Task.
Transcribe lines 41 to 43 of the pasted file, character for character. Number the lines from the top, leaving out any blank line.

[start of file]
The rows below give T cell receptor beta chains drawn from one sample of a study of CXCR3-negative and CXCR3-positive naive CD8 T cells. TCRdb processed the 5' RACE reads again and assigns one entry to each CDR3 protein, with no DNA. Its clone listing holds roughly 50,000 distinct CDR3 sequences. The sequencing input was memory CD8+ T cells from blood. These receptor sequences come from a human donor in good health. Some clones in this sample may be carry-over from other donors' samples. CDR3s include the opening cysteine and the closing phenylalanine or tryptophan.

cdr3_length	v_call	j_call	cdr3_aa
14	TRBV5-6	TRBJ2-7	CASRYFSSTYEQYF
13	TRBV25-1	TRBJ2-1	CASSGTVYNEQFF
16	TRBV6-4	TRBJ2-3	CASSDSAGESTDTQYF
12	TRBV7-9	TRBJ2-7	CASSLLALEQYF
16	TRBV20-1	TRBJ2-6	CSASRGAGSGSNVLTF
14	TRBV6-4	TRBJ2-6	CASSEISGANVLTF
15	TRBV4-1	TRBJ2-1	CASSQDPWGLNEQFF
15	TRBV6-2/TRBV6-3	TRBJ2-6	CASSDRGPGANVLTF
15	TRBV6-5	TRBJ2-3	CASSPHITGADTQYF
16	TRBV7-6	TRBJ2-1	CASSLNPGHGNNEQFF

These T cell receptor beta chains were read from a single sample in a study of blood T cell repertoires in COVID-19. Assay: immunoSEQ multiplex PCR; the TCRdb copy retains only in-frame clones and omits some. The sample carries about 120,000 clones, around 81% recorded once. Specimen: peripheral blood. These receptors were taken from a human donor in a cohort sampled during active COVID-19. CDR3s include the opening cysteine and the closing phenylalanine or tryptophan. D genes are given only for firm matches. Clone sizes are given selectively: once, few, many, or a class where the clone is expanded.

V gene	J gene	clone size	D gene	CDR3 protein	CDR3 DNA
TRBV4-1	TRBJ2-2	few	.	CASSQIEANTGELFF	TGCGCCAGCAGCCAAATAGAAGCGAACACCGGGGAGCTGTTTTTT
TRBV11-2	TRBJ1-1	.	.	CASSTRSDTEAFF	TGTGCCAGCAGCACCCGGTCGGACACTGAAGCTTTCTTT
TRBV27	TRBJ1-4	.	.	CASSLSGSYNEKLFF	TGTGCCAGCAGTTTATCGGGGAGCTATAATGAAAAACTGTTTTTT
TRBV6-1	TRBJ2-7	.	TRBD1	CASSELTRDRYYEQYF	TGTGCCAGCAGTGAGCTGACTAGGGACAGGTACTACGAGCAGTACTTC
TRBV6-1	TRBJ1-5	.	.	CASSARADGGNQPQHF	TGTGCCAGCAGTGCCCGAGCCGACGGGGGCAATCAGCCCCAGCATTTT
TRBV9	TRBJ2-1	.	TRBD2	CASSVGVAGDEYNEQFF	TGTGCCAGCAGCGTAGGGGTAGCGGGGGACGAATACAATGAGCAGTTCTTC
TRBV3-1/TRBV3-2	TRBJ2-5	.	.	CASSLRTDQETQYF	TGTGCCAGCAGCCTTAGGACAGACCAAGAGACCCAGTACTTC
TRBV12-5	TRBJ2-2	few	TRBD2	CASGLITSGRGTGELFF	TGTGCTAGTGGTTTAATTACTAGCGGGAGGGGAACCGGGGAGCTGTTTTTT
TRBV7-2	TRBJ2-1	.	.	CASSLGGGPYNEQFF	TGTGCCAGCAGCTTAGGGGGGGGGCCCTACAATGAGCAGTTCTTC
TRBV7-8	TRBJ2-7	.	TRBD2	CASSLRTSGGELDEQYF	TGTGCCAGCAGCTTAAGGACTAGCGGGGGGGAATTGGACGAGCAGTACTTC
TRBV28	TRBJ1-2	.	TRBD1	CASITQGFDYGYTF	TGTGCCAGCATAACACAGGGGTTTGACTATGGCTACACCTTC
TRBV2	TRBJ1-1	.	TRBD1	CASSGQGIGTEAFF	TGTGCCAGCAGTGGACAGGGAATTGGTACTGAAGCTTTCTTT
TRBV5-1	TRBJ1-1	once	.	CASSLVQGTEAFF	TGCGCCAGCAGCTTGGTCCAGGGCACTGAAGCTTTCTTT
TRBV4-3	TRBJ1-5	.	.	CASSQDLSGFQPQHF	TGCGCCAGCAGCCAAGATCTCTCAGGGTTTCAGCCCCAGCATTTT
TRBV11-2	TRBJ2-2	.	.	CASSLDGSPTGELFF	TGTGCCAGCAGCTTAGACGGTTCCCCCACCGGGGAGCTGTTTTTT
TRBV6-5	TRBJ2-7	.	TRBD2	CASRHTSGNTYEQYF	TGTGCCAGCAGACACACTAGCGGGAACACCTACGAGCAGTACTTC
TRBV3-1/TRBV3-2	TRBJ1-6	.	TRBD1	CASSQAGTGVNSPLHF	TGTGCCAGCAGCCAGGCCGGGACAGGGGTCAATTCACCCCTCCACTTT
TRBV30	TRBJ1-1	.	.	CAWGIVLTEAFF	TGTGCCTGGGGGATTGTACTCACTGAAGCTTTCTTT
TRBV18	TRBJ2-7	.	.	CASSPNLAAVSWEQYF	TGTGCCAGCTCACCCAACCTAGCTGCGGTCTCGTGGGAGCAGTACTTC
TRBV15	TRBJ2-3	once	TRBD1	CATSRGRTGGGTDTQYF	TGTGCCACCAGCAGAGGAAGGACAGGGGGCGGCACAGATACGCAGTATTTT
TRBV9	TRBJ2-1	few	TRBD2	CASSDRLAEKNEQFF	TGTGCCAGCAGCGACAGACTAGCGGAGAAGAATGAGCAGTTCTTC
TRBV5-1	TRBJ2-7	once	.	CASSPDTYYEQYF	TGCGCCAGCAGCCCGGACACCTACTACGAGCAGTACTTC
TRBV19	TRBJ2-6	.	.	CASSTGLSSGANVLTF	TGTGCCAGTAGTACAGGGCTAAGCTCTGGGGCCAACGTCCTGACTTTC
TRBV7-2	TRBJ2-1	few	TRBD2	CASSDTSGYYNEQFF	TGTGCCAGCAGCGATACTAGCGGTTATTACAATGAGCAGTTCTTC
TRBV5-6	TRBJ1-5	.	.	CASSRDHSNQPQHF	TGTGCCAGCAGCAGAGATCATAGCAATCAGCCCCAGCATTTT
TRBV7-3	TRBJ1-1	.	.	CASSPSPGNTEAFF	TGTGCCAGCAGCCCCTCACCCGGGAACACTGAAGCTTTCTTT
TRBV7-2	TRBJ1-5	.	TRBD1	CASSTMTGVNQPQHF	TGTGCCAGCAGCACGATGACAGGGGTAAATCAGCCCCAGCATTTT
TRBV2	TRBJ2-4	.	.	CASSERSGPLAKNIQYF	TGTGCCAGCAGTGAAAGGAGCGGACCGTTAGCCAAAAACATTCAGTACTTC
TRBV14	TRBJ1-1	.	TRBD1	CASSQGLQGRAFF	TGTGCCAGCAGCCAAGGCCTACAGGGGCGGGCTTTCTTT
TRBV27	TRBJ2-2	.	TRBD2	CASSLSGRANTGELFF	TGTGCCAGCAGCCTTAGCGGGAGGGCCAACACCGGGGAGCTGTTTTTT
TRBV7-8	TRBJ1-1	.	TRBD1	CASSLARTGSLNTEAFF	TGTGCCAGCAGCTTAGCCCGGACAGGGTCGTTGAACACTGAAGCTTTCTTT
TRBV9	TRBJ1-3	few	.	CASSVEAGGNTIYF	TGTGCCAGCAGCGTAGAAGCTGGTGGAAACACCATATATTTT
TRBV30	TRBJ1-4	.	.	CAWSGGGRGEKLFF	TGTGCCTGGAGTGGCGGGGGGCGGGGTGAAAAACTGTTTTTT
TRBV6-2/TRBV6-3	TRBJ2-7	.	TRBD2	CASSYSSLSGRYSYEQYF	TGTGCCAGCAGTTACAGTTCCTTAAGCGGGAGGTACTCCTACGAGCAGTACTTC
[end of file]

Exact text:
TRBV7-2	TRBJ1-5	.	TRBD1	CASSTMTGVNQPQHF	TGTGCCAGCAGCACGATGACAGGGGTAAATCAGCCCCAGCATTTT
TRBV2	TRBJ2-4	.	.	CASSERSGPLAKNIQYF	TGTGCCAGCAGTGAAAGGAGCGGACCGTTAGCCAAAAACATTCAGTACTTC
TRBV14	TRBJ1-1	.	TRBD1	CASSQGLQGRAFF	TGTGCCAGCAGCCAAGGCCTACAGGGGCGGGCTTTCTTT